Most new retirees have both stocks and bonds in their portfolios. They may have real estate or alternative investments as well. While stocks are taking a drubbing now, don’t let emotions derail your game plan.
During the past few years, I’ve worked with some clients who believe their mix of stocks and bonds was holding them back, especially when the S&P 500 grew by 31% in 2019. Now, the tables have turned, people are less aggressive with their stock portfolios, and bonds are holding up comparatively well.
Each person needs to find their balance for risk and stick to their long-term allocation. Bonds provide a hedge against falling stock prices and typically hold up well as investors appreciate the safety of income-producing, high-quality assets when stock prices are dropping.
Rebalance Your Portfolio
During wild swings in the market, an investor’s mix of stocks and bonds can get out of balance. For example, if you started with 60% invested in stocks and 40% in bonds, a 25% drop in the stock market means you now have roughly 53% of your portfolio in stocks and 47% in bonds.
To rebalance, you need to sell bonds and buy stocks, getting the portfolio back to its 60/40 mix. This strategy enables you to take advantage of buying stocks at lower prices, which will help ensure you achieve the long-term growth that is needed to support your retirement. Rebalancing your portfolio during bear markets will help you benefit from strong stock returns when they come around.
Use Cash to Cover Living Expenses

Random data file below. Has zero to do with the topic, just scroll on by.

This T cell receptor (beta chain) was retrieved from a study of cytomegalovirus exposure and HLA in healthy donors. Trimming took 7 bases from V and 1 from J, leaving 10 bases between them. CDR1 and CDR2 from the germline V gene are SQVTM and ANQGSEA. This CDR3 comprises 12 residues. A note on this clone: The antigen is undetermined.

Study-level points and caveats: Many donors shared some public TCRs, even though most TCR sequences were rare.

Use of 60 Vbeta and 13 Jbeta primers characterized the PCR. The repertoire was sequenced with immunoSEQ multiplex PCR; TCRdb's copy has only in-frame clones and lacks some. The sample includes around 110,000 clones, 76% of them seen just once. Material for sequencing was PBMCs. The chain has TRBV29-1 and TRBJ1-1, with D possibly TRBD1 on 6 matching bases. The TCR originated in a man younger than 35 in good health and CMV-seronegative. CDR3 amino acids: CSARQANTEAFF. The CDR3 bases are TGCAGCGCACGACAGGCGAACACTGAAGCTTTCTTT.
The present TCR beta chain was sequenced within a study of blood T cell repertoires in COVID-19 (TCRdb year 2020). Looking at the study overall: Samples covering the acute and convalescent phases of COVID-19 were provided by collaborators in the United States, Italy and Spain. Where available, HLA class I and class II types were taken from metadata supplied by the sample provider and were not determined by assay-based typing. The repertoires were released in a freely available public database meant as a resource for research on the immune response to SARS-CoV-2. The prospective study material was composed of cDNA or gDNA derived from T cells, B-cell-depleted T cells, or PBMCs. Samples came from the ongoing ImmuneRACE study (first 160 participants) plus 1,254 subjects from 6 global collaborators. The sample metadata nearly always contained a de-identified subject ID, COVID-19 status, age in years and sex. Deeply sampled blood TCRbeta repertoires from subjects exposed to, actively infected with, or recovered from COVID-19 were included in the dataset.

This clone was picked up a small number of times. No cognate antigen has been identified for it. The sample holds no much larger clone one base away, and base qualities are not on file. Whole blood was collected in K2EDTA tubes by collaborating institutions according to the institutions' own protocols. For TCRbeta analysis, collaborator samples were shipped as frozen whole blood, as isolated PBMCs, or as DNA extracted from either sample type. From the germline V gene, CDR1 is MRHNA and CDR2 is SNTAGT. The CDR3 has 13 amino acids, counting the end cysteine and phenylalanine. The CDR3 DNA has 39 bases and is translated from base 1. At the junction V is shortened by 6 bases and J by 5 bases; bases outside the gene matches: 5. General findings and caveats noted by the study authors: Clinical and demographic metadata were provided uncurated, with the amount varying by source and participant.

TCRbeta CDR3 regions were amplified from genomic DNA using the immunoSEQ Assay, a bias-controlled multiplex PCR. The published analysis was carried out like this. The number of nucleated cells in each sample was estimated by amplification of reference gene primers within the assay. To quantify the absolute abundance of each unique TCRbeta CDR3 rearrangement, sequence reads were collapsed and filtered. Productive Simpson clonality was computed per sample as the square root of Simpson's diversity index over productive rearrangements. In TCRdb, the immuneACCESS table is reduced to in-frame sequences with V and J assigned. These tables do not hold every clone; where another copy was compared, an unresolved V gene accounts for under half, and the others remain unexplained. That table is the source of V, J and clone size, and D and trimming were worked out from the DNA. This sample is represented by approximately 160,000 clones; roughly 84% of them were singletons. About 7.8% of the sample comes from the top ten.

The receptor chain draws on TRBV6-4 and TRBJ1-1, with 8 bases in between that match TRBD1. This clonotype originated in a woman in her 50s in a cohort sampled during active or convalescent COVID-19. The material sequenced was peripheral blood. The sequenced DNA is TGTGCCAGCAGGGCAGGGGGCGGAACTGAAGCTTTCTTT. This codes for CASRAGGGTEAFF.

Generally speaking, you don’t want to sell stocks now, as you will be selling positions that have dropped in market value. If at all possible, a good rule of thumb for retirees is to have enough cash in the bank to pay for one to three years of living expenses. Also, it’s recommended to have enough investments in bonds to cover three more years — thereby leaving your stock portfolio untouched during difficult times.
For example, a couple with monthly expenses of $8,000 may receive $3,000 in Social Security payments and other retirement income. This means they will need $5,000 in cash each month for expenses and should aim for approximately $60,000 to $180,000 in cash for short-term needs. This amount will help cover expenses for a year or more while you wait for the bear market to run its course. And, your need for cash may be less currently since we aren’t dining out or traveling while the coronavirus is still very much a risk.
Delay Any Major Expenses Right Now
Being quarantined in your house can lead to grand visions of kitchen remodels, finished basements, or a second home on the beach. Don’t make these large purchases just yet. Putting these plans on hold for a while should help your portfolio recover, so you don’t need to sell stocks when they are down or drain valuable cash in the bank.
Although it can be difficult to watch your portfolio fluctuate, it’s important to keep in mind that downturns are only a temporary part of the process. If you can be frugal now and not let emotions derail your investment strategy, it should pay off when the market recovers.
About the Author
Wealth Adviser, Brightworth
Ryan Halpern is a partner and wealth adviser at Brightworth, an Atlanta-based investment company that provides custom wealth management solutions to individuals, families and corporations. He advises corporate professionals and executives on their personal finances and investments. He is a CPA, CERTIFIED FINANCIAL PLANNER™ practitioner, Personal Financial Specialist and has earned the CFA Institute Investment Foundations™ Certificate. He lives in Atlanta with his wife, Stacey, and daughter, Hayden.